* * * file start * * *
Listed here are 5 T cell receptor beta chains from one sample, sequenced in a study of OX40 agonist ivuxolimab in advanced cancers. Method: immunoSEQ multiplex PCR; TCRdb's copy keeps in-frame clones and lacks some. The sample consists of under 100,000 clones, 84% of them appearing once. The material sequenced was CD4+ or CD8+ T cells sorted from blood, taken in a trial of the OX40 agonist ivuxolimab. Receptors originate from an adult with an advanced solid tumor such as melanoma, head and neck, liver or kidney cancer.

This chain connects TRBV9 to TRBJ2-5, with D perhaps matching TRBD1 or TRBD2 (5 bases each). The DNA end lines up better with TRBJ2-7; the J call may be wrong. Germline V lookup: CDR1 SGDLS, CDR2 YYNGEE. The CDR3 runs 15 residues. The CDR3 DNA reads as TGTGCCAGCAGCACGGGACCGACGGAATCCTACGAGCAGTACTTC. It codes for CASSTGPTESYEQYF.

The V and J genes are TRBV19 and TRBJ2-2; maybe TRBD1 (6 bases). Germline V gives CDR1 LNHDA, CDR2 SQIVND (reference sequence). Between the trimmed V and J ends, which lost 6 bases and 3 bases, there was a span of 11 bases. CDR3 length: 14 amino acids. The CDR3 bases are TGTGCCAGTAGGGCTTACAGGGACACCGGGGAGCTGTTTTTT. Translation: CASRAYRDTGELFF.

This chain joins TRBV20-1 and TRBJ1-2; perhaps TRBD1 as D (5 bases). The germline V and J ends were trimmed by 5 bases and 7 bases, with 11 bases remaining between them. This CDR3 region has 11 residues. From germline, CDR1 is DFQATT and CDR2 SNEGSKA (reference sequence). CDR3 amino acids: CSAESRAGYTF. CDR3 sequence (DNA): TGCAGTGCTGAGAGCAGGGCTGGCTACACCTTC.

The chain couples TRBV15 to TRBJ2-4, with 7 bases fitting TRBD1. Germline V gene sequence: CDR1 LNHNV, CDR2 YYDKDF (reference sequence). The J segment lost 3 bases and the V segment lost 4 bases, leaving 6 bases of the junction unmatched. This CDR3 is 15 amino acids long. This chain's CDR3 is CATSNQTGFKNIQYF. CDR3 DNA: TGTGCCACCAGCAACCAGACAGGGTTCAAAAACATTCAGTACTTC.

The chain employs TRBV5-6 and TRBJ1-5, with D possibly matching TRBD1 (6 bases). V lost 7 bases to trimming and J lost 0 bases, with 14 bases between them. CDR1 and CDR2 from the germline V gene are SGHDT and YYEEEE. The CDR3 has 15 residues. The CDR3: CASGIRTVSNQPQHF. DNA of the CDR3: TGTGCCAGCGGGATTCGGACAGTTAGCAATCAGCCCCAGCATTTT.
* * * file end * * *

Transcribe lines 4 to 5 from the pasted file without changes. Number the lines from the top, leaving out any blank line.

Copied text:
This chain joins TRBV20-1 and TRBJ1-2; perhaps TRBD1 as D (5 bases). The germline V and J ends were trimmed by 5 bases and 7 bases, with 11 bases remaining between them. This CDR3 region has 11 residues. From germline, CDR1 is DFQATT and CDR2 SNEGSKA (reference sequence). CDR3 amino acids: CSAESRAGYTF. CDR3 sequence (DNA): TGCAGTGCTGAGAGCAGGGCTGGCTACACCTTC.

The chain couples TRBV15 to TRBJ2-4, with 7 bases fitting TRBD1. Germline V gene sequence: CDR1 LNHNV, CDR2 YYDKDF (reference sequence). The J segment lost 3 bases and the V segment lost 4 bases, leaving 6 bases of the junction unmatched. This CDR3 is 15 amino acids long. This chain's CDR3 is CATSNQTGFKNIQYF. CDR3 DNA: TGTGCCACCAGCAACCAGACAGGGTTCAAAAACATTCAGTACTTC.